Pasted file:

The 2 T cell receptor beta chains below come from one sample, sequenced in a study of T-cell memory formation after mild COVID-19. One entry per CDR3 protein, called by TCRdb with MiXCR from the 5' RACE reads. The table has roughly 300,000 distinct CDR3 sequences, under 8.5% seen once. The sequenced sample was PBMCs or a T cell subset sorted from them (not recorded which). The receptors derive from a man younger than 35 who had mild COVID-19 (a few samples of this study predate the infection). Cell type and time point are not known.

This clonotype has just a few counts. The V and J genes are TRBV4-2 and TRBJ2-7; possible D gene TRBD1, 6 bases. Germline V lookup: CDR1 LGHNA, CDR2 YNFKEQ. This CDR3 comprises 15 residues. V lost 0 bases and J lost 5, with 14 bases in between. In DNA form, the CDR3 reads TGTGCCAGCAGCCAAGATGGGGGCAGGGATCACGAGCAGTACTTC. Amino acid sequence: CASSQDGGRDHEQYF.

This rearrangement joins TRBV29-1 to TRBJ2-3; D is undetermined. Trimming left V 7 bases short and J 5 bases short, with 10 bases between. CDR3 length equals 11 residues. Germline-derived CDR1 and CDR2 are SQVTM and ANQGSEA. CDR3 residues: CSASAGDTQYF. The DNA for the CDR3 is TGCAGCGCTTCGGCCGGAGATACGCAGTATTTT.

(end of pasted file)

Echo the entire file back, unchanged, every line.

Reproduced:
The 2 T cell receptor beta chains below come from one sample, sequenced in a study of T-cell memory formation after mild COVID-19. One entry per CDR3 protein, called by TCRdb with MiXCR from the 5' RACE reads. The table has roughly 300,000 distinct CDR3 sequences, under 8.5% seen once. The sequenced sample was PBMCs or a T cell subset sorted from them (not recorded which). The receptors derive from a man younger than 35 who had mild COVID-19 (a few samples of this study predate the infection). Cell type and time point are not known.

This clonotype has just a few counts. The V and J genes are TRBV4-2 and TRBJ2-7; possible D gene TRBD1, 6 bases. Germline V lookup: CDR1 LGHNA, CDR2 YNFKEQ. This CDR3 comprises 15 residues. V lost 0 bases and J lost 5, with 14 bases in between. In DNA form, the CDR3 reads TGTGCCAGCAGCCAAGATGGGGGCAGGGATCACGAGCAGTACTTC. Amino acid sequence: CASSQDGGRDHEQYF.

This rearrangement joins TRBV29-1 to TRBJ2-3; D is undetermined. Trimming left V 7 bases short and J 5 bases short, with 10 bases between. CDR3 length equals 11 residues. Germline-derived CDR1 and CDR2 are SQVTM and ANQGSEA. CDR3 residues: CSASAGDTQYF. The DNA for the CDR3 is TGCAGCGCTTCGGCCGGAGATACGCAGTATTTT.